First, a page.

Healthy Weight - What Is It?
- 1 Minute Read
- Apr 10, 2014
Think you know what the "right" weight is? You might be surprised what healthy is and is not.
If you're reading this and a member of MyNetDiary, it is highly likely you have set a goal for your own "healthy weight." Perhaps that target weight is set by a doctor, or maybe it's that weight you were in college that you felt your best at, or maybe it's derived from your BMI. But a "healthy weight" may be a bit more fluid than one thinks based on some mega-analysis of studies on the topic.
This meta-analysis compiled 51 studies on BMI to find that "right" number, but what researchers found is that being underweight could be more dangerous than being overweight. In fact, those with a BMI of 18.5 or below were 1.8 times more likely to die than those in the normal range. Moreover, those who were obese, BMI of 30-34.9, were 1.2 times as likely to die, and those severely obese, BMI of 35 or higher, were 1.3 times as likely to die as those in the normal range.
According to this, it might be wise to consider what our real target weight should be. (FYI: if anyone has received attention for being underweight recently, it is the saga around Biggest Loser winner, Rachel Frederickson, who lost 59.62% of her body weight, but subsequently gained back 20 pounds after being criticized for it).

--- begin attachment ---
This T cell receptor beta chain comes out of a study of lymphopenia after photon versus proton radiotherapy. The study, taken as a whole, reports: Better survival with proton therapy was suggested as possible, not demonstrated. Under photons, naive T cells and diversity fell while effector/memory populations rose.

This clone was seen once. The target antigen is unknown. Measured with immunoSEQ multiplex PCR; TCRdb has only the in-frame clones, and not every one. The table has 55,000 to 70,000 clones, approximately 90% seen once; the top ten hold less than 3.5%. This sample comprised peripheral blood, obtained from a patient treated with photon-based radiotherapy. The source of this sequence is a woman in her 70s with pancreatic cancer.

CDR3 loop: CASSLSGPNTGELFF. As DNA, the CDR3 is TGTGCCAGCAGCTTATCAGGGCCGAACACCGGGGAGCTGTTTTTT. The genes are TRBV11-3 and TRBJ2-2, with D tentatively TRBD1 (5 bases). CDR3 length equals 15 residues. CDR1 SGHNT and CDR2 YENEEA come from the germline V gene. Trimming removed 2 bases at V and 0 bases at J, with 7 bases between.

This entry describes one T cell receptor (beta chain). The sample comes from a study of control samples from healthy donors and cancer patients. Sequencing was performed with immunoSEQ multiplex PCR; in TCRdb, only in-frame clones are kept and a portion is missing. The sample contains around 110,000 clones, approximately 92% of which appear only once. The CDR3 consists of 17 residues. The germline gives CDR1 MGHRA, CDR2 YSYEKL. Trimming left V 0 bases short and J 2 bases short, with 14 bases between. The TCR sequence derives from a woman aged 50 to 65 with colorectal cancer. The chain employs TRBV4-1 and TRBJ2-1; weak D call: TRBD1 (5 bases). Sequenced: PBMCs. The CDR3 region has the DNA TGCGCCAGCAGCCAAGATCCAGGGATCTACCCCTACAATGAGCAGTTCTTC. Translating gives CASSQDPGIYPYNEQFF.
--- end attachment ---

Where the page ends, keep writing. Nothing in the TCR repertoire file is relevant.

What are the top contributing factors of being underweight? Cited in the study are malnourishment, heavy use of alcohol or drugs, smoking, low-income status, poor mental health, and poor self-care. The researchers do state clearly that their analysis should just raise questions but it cannot yet be determined if a low BMI is directly associated with increased mortality.
But what should we look at, if not BMI? These researchers say that a "robust and healthy person has a reasonable amount of body fat, as well as sufficient bone and muscle." Where "excess" body fat can be an indicator of poor health is waist circumference.
BMI looks at fat and muscle, so it may not be the best test-case for excess fat, but a high BMI is a good indicator of needing other tests, like blood pressure, blood lipids, and other risk factors.
The real goal is not to be obese or be underweight. One should be a normal BMI, have a normal waist circumference, and have a balance of healthy eating and exercise. Nothing should be too extreme. Of course, it's always recommended to talk to your doctor about your specific body weight goals.Weight Loss->Goals & Monitoring